Interview: D'Eon – Telekom Electronic Beats

Interview: D’Eon

Some month ago Montreal artist d’Eon‘s new double album, simply titled LP, dropped on Hippos In Tanks. The ambitious release is described as ‘an oratorio in four movements – a humanistic mix of electronic pop with devotional subject matter”.

 

Electronic Beats: There seems to be a rising scene of avant-garde pop groups coming out of Montréal, such as Purity Ring and Grimes. Is this really ‘a thing’?
D’Eon: I think what happens in Montreal a lot is that there are artists or bands that will sort of participate locally in Montreal and play shows within Montreal, and after a couple of years start going international. I certainly wasn’t living in Montreal at the time but in the early to mid-‘00s there were bands in Montreal like Godspeed You! Black Emperor, Arcade Fire, and Wolf Parade, all who ended up going international. I feel like it’s a transitional stage for Montreal again. I moved to Montreal in 2010, so that was a very formative year for me and my friends because that’s when a lot of us started playing shows and making new music. It must have been October or November of 2009 that I played my first show as D’Eon in Montreal and that was with Claire Boucher of Grimes and a few other local bands that ended up doing really well for themselves.

How do you manage to live as a DIY artist in Montreal?
One of the main reasons why Montreal is really conducive to that is rent is so cheap and most people who I know that are involved in music don’t have a job. People might sell weed or run a record label or put on shows, DJ or run a venue, but it’s not exactly necessary to have a full-time job because you pay so little in rent that you have time to not work.

In the last few years, Berlin as a city became more trendy and rents have been rising. Are there less people living in Montreal now than twenty years ago?
It’s interesting, I don’t know. People like Claire and I have all moved from other cities to come do music because it’s so cheap. I think the reason it doesn’t have the huge waves of people coming in like New York or Berlin is that if you can’t speak French then you can’t get a job. That really limits people’s choices when they move here. I don’t speak French well enough to work at McDonalds, and so the only choice that you have is to learn French or find a really, really rare, miraculous job that you might be able to speak English at. Or be a musician or do something on your own. That’s why I think a lot of people create their own jobs by making music and running labels and stuff, because there really aren’t that many jobs. Another reason why people don’t come here is that there’s protests and riots going on all over the place.

About what?
It started off with the university students being really displeased at the fact that the government of Quebec was going to raise tuition fees. The students started protesting… it was really a very student-oriented thing about that one issue. For a while the government of Quebec decided to pass a law that made it illegal for more than 50 people to gather without government consent. Cops started beating people up every night and all kinds of crazy stuff. Now it’s become more about being anti-martial law as well as university tuition rates, it’s really become European-style; a lot of discontent about everything.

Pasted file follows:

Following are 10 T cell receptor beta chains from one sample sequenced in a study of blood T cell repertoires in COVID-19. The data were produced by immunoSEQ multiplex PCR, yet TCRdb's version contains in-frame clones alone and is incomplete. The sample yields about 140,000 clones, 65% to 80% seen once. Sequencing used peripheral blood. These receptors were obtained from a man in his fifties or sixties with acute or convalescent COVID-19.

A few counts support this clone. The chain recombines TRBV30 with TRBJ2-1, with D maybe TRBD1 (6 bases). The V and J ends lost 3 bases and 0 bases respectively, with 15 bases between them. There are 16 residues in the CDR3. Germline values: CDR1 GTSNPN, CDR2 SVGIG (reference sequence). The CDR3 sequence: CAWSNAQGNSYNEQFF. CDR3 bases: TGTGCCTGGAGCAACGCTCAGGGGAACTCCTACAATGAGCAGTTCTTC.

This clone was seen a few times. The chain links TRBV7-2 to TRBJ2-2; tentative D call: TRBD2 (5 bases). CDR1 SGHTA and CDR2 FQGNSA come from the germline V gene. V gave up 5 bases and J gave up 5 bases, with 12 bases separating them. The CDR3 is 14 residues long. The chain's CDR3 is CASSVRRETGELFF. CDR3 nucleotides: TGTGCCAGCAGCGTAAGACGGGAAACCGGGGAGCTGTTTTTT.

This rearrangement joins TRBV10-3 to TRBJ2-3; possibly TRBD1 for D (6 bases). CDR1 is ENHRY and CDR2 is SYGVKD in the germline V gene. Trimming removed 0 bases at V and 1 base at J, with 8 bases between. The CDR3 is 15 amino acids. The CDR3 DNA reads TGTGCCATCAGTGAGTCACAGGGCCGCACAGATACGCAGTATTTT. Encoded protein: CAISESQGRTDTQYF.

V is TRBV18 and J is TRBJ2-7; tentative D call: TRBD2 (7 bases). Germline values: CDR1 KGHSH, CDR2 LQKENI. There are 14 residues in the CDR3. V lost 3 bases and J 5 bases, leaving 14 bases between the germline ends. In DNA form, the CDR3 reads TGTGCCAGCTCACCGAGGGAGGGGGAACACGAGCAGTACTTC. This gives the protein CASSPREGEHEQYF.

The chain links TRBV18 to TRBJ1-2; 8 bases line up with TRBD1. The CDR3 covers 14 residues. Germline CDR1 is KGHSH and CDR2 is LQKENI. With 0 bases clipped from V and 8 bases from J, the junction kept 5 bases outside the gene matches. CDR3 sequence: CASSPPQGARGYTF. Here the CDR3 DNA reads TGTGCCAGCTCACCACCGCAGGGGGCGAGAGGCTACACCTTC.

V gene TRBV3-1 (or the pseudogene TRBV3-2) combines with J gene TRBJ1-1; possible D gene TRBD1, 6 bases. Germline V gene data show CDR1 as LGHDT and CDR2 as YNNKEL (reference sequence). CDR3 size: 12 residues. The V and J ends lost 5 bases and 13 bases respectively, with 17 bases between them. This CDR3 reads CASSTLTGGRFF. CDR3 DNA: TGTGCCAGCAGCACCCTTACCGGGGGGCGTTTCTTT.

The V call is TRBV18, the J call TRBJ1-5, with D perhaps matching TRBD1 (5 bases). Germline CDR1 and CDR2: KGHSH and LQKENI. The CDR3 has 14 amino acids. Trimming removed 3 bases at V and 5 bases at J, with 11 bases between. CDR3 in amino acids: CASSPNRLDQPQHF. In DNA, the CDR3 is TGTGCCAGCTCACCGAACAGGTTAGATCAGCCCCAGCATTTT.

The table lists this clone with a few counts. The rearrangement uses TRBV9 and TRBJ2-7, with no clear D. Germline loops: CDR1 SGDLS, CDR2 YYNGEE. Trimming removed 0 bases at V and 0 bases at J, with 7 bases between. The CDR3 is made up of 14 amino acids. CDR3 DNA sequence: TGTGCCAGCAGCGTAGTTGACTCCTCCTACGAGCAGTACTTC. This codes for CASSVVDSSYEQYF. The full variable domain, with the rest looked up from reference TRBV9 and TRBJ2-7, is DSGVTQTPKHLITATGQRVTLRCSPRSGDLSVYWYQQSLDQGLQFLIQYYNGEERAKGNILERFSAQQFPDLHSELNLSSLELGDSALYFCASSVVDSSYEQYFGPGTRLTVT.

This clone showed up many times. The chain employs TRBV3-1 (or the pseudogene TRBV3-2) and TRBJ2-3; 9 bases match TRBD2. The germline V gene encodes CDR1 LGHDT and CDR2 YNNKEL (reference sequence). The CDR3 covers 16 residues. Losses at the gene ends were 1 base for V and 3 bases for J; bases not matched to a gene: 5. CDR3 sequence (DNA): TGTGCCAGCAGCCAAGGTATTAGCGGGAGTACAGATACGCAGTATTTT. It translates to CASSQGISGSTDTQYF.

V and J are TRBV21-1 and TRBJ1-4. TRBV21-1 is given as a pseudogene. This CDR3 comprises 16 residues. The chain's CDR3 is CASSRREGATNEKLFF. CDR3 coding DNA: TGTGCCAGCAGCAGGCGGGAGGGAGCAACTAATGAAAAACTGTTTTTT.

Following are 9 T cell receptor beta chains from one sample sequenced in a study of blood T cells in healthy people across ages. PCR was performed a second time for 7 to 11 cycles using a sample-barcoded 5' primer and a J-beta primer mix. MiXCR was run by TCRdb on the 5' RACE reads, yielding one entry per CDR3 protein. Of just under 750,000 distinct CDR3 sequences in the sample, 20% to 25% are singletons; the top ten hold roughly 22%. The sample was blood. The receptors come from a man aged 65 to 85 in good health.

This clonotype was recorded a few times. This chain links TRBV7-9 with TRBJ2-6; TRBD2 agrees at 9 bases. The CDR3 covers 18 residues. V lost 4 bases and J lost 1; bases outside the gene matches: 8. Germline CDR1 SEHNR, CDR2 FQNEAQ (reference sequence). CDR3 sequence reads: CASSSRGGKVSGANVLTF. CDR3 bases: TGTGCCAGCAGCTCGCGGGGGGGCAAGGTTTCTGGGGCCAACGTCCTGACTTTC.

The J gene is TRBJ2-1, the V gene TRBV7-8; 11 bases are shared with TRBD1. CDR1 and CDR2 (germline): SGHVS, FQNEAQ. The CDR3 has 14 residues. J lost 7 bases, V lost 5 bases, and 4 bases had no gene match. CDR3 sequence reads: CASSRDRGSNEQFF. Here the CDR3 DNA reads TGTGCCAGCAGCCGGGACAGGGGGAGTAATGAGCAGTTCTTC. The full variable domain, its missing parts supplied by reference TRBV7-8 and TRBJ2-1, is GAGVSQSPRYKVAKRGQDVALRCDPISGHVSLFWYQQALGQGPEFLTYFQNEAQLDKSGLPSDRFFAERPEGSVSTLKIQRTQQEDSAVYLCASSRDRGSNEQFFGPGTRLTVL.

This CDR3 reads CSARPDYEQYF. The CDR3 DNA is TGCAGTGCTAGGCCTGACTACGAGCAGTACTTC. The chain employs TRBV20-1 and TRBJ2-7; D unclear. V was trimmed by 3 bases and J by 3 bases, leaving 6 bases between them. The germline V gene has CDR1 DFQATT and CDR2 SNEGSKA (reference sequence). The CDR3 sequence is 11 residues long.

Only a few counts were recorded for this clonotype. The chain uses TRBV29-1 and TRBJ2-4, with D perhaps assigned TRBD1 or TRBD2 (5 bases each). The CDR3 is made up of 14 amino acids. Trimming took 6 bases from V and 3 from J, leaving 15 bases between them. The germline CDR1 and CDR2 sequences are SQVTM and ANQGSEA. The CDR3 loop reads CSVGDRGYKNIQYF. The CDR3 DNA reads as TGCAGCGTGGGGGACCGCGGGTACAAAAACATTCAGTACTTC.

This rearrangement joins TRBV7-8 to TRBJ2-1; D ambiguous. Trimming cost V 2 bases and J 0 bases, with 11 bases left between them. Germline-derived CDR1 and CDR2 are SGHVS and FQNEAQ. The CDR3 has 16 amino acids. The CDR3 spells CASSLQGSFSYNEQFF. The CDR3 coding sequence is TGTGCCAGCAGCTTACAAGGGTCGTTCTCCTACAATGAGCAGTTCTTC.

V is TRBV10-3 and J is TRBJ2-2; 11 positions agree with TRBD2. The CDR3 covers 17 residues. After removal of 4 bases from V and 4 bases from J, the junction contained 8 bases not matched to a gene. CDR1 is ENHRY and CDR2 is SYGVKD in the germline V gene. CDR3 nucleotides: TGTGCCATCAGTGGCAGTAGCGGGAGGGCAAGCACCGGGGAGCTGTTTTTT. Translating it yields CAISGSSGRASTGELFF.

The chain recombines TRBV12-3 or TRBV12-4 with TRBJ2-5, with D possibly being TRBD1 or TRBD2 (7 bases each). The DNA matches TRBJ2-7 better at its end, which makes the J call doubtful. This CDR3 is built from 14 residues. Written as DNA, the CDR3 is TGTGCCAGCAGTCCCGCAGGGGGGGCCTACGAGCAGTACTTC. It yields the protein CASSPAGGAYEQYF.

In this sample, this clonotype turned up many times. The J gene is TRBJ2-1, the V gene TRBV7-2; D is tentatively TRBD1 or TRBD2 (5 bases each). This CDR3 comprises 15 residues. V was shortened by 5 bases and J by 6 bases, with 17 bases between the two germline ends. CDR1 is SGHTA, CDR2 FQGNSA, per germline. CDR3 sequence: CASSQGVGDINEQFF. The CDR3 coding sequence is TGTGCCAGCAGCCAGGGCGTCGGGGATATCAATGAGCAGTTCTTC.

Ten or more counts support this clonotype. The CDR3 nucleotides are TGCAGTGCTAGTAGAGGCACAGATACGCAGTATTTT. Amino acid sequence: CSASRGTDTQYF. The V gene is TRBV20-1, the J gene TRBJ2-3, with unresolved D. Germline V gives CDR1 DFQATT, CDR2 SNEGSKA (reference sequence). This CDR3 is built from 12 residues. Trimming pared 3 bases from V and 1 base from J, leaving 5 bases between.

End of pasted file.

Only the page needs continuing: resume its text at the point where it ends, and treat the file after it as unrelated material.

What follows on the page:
It’s really interesting; the people who were protesting and rioting were a lot of students and also political activists in general. Also a lot of nationalists like Quebec nationalists who want Quebec to become a nation. There was a lot of different motivations happening at the same time. What’s happening is that protests are happening in the downtown area, which the city of Montreal’s government is developing for tourism so there were a lot of tourist events this summer that were planned to happen at the exact same place where they were protesting. I think tourism is going to go way down this summer because of the protests, which is almost a good thing because the Mafia runs a lot of those tourist sites and construction projects. That’s the other thing that people are pissed about. We don’t want to be controlled by the municipal government that is controlled by the Mafia. It’s more of a disruption of the Mafia’s plans for the city’s tourism. There’s a big criminal aspect in Montreal. It’s hard to play a party without having to deal with drug dealers and the Mafia.

How old are you again?
I’m 26. 

And these kids are younger?
They’re a lot younger. When I was trying to find a way out of the riot zone there was a passage in an alley with cobblestone staircases that you would have to go through to escape to escape the zone where the cops were. I was going through this passageway between two buildings and there was this young guy who must have been 16 or 17, in a military helmet guiding people up this passageway to get people away from the cops.

What kind of crime do you have over in Canada?
It’s the Sicilian Mafia and they’ve been around for a long time, maybe 60 – 70 years in Montreal, mostly because of the drug trade and construction projects. They’re basically hired by the city government to build things like for roadwork and bridges, so they build our stuff for us which is a big scandal. There’s a whole bunch of people being investigated for their connections.

On the other side these problems seem to produce enough anger or motivation for focusing on your special interests, for example being your latest record.
Exactly.